However, when a cadenza was employed, it was thought of as less of a virtuosic display and
#Quantz
rather more of a decorated cadence (as the name cadenza implies) (Brown & Sadie, 1989).
# statedthat the purpose of a cadenza

15

&
is to surprise the listener unexpectedly once more at
Fl.
the end of the piece, and to leave behind a special impression in his heart (Vester, 1999, p. 157).
He also believed that cadenzas should stem from the principal sentiment of the piece, and
include a short repetition or imitation

of the most pleasing phrases contained in it (Vester, 1999,
p. 158). It seemed to be the general consensus that players should typically limit the cadenza so
that it could be played in one breath (Vester, 1999). However the exact way to play a cadenza
seems to have been a controversial issue throughout history, as people have abused the freedom
that it allows for.

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When approaching writing a cadenza in the twenty-first century, it is important to keep


the range, possibilities, and traditions of the eighteenth century in mind (Vester, 1999). Although
many times it is desirable to display the best aspects of playing, it is important to remember that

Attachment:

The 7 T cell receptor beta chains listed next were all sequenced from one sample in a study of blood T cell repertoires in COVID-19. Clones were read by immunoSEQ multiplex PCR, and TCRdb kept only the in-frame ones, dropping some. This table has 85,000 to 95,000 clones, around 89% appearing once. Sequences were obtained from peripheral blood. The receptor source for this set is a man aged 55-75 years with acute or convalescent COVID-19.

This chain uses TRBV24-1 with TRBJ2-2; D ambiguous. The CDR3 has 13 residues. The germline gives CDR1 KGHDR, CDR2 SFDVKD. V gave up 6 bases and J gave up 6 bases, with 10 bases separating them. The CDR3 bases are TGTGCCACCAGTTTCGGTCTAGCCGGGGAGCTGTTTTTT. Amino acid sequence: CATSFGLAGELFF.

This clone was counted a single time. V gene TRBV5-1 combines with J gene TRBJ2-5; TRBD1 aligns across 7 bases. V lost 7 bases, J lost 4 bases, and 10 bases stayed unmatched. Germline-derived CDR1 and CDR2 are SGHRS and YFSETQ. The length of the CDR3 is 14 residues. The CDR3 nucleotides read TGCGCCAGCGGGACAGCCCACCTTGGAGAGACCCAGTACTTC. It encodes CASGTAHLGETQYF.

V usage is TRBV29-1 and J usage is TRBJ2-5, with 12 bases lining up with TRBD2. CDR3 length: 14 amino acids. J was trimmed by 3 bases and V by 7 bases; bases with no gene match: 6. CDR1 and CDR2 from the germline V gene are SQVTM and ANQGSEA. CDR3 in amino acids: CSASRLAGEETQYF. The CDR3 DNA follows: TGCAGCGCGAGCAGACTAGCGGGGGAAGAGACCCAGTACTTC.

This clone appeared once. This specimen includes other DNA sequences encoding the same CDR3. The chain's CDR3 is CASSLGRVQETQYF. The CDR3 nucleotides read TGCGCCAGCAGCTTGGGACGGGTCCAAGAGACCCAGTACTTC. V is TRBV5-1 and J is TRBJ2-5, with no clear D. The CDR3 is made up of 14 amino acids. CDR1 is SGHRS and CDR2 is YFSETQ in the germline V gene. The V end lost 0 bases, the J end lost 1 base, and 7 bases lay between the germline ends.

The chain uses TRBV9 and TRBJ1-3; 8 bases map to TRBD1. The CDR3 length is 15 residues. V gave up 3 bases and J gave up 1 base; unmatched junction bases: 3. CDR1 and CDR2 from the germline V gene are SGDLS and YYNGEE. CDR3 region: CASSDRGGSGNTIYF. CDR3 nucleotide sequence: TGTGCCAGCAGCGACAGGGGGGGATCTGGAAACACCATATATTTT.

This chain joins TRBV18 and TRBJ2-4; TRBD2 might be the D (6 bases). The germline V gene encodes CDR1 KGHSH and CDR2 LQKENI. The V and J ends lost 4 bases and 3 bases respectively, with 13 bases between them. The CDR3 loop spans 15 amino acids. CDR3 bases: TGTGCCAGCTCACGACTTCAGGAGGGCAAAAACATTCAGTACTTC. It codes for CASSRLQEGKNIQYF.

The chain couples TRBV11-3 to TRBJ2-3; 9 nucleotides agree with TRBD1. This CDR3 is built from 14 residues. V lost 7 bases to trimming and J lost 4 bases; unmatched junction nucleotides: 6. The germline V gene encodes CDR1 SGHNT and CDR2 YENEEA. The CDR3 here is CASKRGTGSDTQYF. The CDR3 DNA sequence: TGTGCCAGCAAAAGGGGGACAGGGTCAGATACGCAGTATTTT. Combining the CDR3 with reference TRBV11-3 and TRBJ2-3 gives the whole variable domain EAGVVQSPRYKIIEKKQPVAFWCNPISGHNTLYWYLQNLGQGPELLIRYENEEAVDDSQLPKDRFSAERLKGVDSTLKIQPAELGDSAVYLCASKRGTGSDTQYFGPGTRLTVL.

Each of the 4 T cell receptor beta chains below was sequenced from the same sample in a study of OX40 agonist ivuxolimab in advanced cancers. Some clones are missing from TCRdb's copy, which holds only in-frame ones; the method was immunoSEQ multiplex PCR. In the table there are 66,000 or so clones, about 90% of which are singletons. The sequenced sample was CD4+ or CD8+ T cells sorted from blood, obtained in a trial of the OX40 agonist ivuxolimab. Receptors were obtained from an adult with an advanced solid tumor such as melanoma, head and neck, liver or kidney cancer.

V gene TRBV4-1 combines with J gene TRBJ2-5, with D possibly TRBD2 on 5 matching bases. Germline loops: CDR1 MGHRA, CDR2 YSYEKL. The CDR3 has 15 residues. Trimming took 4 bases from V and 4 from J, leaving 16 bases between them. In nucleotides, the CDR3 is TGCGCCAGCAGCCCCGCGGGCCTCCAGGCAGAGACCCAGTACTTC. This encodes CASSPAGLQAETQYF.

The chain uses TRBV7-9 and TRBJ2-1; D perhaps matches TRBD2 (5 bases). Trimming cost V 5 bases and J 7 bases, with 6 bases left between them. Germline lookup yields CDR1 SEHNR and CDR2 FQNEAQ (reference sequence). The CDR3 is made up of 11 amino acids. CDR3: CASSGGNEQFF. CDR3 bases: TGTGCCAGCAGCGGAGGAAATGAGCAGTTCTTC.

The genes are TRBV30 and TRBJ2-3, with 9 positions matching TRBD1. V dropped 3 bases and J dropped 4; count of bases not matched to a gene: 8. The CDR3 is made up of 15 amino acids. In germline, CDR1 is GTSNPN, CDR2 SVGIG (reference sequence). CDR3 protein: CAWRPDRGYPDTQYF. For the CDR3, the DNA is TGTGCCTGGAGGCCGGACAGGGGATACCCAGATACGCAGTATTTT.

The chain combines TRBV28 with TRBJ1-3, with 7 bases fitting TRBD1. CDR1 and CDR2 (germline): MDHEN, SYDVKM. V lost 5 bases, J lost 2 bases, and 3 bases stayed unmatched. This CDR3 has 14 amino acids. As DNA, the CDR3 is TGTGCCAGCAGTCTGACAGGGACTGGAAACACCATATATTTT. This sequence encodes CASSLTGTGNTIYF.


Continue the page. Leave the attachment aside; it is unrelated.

the instrument itself was very limited, and what was considered virtuosic then would not be
considered so today.
In general, when approaching Mozarts Flute Concerto in D Major, K.314, considering
the performance practices of the eighteenth centuries and Mozarts time can give us a very
different view of what he composed than what we would have originally guessed. Although
performance is a very subjective art, taking into account this information is useful in deciding the
best way to play a piece. Applying this information on the instrument Mozart wrote for, the
articulation styles commonly used, the type of tone that was produced and expected, the
approach of ornamentation and embellishment, and the manner in which cadenzas were written
and used can add a whole new level of individuality and musicality to a performance.

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Bibliography
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University Press.
Brown, H.M. & Sadie, S. (1989). The Norton/Grove Handbooks in Music: Performance
Practice: Music after 1600. New York: The Macmillian Press.
Definition of Overtone (2012). Merriam-Webster Online. Retrieved from http://www.merriam-
webster.com/dictionary/overtones.
Freed, R. (2012). Flute Concerto in D Major, K.314. Retrieved from http://www.kennedy-
center.org/calendar/?fuseaction=composition&composition_id=3221.
Morgan, A. (Fall 1991). Mozart and the Flute An Instrument That I Cannot Bear. The Flutist
Quarterly, 11-15.
Neumann, F. (1986). Ornamentation and Improvisation in Mozart. Princeton: Princeton
University Press.
Quantz, J.J. (1966). On Playing the Flute. ( E.R. Reilly, Trans.). London: Oxford University
Press.
Shreffler, A.C. (March 1983). Baroque Flutes and Modern: Sound Spectra and Performance
Results. The Galpin Society Journal XXXVI, 88-95.
Toff, N. (1979). The Development of the Modern Flute. New York: Taplinger Publishing
Company, Inc.
Vester, F. (1999). W.A. Mozart: On the Performance of the Works for Wind Instruments.
Amsterdamn: Broekmans & van Poppel.
Wion, J. (January 2002). Mozart and the Flute: Thoughts on Playing in the Classical Style. Flute
Talk, 13-16.
Yonce, T.E. (May/June 2005). The Flute in the Baroque Period. Flute Talk, 22-23.